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Do ‘Hot Jupiters’ Rule Out Terrestrial Planets?

Meetings like the Royal Astronomical Society’s gathering in Glasgow can be overwhelming, with all kinds of news to track via emails, news releases and Twitter. Yesterday we looked at the possible signature of rocky planets in the atmospheres of white dwarfs. But the unusual orbits of planets newly discovered by the WASP project (and follow-up studies of older hot Jupiters) get pride of place as perhaps the most notable announcement so far. WASP (Wide Angle Search for Planets) turned up nine new planets, bumping the exoplanet total to 454), but follow-up studies of these worlds, along with other ‘hot Jupiters’ from earlier surveys, showed that six out of the 27 examined orbited opposite to the rotation of their host star. Moreover, more than half of the planets studied are misaligned with their star’s rotation axis.

Image: Exoplanets, discovered by WASP together with ESO telescopes, that unexpectedly have been found to have retrograde orbits are shown here. In all cases the star is shown to scale, with its rotation axis pointing up and with realistic colours. The exoplanets are shown during the transit of their parent star, just before mid-transit. The last object at the lower right is for comparison and has a “normal” orbital direction. The size of each image is three solar diameters. Credit: ESO/A. C. Cameron.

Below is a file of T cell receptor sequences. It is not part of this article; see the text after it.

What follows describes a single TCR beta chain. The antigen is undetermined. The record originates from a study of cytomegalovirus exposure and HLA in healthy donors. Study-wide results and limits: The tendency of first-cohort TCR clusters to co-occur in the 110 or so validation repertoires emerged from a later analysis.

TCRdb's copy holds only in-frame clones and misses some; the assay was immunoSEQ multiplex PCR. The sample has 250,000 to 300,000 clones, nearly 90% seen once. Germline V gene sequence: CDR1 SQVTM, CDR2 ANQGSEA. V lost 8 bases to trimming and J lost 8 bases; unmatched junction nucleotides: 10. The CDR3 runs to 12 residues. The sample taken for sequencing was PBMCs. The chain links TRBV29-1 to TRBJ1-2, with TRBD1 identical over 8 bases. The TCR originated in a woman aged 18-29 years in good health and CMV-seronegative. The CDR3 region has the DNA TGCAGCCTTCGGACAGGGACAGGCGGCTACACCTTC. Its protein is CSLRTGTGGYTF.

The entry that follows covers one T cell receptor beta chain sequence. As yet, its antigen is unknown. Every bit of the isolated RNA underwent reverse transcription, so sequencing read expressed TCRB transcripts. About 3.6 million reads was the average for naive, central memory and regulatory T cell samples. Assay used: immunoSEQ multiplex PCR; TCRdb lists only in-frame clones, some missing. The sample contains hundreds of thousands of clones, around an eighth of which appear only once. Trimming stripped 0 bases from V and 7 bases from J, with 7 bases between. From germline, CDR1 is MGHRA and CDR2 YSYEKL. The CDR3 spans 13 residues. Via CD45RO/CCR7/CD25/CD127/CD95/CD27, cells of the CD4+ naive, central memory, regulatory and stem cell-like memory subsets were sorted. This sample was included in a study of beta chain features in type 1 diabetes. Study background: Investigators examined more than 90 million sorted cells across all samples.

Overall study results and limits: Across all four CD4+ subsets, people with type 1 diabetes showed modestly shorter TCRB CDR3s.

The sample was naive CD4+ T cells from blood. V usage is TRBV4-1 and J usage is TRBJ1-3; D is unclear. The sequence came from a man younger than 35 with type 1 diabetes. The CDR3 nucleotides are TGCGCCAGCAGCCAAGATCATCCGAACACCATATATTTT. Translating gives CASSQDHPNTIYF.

If misaligned orbits sound like a minor point, consider this: We’d like to know whether the existence of a hot Jupiter in a tight orbit rules out the possibility of a terrestrial world in a wider orbit. And the answer seems to depend on how these planets form. They’re surely born in the outer reaches of their solar systems, with cores made of the rock and ice particles we’d expect to exist there. If the hot Jupiters then went through gravitational interactions with the dust and debris disk from which they formed, they could migrate in to their present, tight orbits and should show alignment with the parent star’s rotation axis. That’s a scenario that allows planets like the Earth to form later, a cheery thought for life but not one enhanced by the new findings.

For if we’re looking at numerous misaligned orbits including retrograde paths around the primary star, then the other migration scenario comes into play. Here, we forego interactions with the dust disk and talk about much slower gravitational processes operating due to the effect of more distant planets or close stars. As opposed to millions of years, we’re now talking about taking hundreds of millions to move a giant planet into an orbit that eventually undergoes tidal friction, causing its orbit to circularize but remain randomly tilted close to the star.